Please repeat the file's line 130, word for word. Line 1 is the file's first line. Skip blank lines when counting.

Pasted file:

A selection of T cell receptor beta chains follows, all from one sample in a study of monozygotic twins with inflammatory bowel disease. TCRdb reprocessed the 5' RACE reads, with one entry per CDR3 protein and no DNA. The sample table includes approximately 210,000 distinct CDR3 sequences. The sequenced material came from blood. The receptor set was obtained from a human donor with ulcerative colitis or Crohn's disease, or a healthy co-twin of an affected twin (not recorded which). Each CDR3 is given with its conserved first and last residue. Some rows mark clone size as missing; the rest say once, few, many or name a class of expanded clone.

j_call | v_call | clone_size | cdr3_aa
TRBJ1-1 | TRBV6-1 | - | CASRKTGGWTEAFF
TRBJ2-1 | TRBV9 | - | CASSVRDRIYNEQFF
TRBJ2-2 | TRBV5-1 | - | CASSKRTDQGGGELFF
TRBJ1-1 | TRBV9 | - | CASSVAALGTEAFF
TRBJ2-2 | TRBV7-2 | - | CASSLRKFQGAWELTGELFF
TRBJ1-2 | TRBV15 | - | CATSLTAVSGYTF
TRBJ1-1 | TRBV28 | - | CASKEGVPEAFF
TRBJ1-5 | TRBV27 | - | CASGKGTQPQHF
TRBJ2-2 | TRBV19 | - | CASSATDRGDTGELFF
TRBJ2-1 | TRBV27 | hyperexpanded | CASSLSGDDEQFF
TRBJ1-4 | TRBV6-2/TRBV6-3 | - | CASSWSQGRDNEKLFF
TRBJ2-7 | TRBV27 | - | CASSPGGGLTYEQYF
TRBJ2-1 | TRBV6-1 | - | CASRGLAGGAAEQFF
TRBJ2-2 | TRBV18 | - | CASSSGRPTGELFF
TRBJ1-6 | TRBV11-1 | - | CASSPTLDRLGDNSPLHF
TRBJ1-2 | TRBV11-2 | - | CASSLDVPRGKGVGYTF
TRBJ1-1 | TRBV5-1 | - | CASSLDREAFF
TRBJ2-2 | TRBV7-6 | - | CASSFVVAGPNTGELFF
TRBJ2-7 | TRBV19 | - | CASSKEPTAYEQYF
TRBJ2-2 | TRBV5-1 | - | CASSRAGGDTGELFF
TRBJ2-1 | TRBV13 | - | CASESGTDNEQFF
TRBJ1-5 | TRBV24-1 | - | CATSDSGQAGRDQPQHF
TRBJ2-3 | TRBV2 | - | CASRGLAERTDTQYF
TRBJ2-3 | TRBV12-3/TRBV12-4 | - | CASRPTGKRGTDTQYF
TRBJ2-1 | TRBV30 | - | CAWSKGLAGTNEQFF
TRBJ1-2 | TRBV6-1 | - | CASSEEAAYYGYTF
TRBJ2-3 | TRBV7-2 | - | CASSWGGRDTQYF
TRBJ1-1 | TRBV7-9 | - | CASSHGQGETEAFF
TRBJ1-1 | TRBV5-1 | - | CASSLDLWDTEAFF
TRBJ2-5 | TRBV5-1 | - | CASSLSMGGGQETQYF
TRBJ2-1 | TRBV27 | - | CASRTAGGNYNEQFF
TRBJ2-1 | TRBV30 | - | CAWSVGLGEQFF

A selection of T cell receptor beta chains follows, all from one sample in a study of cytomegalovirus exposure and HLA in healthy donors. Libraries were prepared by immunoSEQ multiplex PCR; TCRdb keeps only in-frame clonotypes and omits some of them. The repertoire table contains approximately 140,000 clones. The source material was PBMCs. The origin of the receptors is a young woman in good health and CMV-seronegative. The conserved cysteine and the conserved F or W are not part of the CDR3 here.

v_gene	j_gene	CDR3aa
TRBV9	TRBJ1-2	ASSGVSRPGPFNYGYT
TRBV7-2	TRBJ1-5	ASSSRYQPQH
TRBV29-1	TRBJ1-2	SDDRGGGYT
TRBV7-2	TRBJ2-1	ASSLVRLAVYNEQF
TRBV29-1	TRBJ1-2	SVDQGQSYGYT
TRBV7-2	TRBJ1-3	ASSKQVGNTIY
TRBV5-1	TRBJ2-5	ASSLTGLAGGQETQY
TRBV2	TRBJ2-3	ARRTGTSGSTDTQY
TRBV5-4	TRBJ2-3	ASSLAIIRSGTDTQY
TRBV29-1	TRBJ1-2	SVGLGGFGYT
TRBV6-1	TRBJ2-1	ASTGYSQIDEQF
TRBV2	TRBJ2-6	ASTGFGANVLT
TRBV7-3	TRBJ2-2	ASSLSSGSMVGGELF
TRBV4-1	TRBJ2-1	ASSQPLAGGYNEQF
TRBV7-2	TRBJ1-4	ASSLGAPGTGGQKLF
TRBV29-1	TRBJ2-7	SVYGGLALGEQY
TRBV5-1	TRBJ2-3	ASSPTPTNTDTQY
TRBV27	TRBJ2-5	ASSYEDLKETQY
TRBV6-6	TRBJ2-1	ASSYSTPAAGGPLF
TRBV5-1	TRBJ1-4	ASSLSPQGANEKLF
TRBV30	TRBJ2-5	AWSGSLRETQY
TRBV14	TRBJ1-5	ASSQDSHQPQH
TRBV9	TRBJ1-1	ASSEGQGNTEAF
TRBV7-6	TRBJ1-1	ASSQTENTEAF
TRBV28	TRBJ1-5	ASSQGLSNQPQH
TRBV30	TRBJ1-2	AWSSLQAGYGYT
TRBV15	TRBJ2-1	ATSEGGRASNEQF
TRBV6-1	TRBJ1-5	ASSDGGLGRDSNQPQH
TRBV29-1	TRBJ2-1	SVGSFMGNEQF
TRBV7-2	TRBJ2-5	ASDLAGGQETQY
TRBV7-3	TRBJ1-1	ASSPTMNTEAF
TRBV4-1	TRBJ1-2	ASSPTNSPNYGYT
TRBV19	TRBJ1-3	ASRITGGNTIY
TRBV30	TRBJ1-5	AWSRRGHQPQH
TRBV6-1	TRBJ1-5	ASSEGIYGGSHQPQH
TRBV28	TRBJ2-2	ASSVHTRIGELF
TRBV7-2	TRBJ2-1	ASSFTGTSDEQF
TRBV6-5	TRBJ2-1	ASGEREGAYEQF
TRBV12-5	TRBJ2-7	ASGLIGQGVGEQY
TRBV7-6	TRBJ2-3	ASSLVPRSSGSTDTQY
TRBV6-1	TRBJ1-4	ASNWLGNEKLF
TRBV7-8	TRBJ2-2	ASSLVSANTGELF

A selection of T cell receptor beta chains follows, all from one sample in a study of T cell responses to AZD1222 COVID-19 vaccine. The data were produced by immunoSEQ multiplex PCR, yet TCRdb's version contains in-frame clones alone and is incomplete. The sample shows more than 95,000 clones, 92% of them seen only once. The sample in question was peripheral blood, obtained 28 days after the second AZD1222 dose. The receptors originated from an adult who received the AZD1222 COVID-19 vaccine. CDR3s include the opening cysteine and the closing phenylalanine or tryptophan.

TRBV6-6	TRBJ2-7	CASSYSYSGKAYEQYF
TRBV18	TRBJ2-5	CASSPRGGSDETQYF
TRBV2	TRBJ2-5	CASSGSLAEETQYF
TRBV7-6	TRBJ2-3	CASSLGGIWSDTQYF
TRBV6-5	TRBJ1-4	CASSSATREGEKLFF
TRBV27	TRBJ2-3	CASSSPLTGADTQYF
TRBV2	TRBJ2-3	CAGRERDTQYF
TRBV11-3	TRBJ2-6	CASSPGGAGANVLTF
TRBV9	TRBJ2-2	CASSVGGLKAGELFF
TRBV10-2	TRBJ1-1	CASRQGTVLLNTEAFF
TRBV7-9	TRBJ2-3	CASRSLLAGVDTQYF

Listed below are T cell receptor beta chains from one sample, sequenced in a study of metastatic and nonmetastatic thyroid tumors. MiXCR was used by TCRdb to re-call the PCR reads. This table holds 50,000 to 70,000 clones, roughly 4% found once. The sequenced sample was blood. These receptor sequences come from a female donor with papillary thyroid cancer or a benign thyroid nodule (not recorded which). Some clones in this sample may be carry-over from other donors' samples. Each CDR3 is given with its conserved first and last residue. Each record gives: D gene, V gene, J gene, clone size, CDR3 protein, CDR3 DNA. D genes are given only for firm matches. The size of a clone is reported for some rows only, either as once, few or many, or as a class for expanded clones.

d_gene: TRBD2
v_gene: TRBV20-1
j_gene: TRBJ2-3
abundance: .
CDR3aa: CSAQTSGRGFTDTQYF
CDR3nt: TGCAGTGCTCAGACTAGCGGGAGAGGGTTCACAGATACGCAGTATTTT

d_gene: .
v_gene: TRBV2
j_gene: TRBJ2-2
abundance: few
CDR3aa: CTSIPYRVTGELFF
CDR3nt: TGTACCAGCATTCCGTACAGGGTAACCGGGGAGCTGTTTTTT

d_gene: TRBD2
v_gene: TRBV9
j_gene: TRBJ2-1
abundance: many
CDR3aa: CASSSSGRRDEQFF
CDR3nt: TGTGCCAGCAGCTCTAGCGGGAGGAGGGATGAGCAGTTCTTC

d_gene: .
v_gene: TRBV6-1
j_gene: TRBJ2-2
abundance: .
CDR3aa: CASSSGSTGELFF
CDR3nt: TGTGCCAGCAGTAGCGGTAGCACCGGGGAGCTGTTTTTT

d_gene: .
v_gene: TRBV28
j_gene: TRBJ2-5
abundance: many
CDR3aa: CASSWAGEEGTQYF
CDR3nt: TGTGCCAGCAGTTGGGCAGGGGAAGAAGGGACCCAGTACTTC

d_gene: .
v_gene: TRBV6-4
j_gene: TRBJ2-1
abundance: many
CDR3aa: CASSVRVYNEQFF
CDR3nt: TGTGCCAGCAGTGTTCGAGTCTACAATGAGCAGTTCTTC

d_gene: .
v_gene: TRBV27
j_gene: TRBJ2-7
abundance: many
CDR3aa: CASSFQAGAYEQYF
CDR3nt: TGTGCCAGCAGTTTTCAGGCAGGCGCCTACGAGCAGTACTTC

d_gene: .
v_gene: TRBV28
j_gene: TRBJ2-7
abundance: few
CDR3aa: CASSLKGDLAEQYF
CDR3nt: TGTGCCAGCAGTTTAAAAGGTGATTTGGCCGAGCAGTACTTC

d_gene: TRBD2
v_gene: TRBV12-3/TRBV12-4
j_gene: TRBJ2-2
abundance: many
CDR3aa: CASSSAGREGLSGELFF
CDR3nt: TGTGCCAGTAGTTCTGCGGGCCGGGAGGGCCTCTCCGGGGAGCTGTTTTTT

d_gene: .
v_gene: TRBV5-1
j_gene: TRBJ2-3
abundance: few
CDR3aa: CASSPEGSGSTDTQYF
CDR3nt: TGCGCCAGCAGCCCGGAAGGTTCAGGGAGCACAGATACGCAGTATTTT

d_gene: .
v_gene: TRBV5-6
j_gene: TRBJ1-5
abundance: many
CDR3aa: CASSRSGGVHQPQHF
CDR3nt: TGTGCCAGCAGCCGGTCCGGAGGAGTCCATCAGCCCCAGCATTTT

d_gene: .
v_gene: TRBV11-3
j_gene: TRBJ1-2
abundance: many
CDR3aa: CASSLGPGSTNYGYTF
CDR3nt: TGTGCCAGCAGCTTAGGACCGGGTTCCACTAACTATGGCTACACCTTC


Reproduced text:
j_gene: TRBJ2-7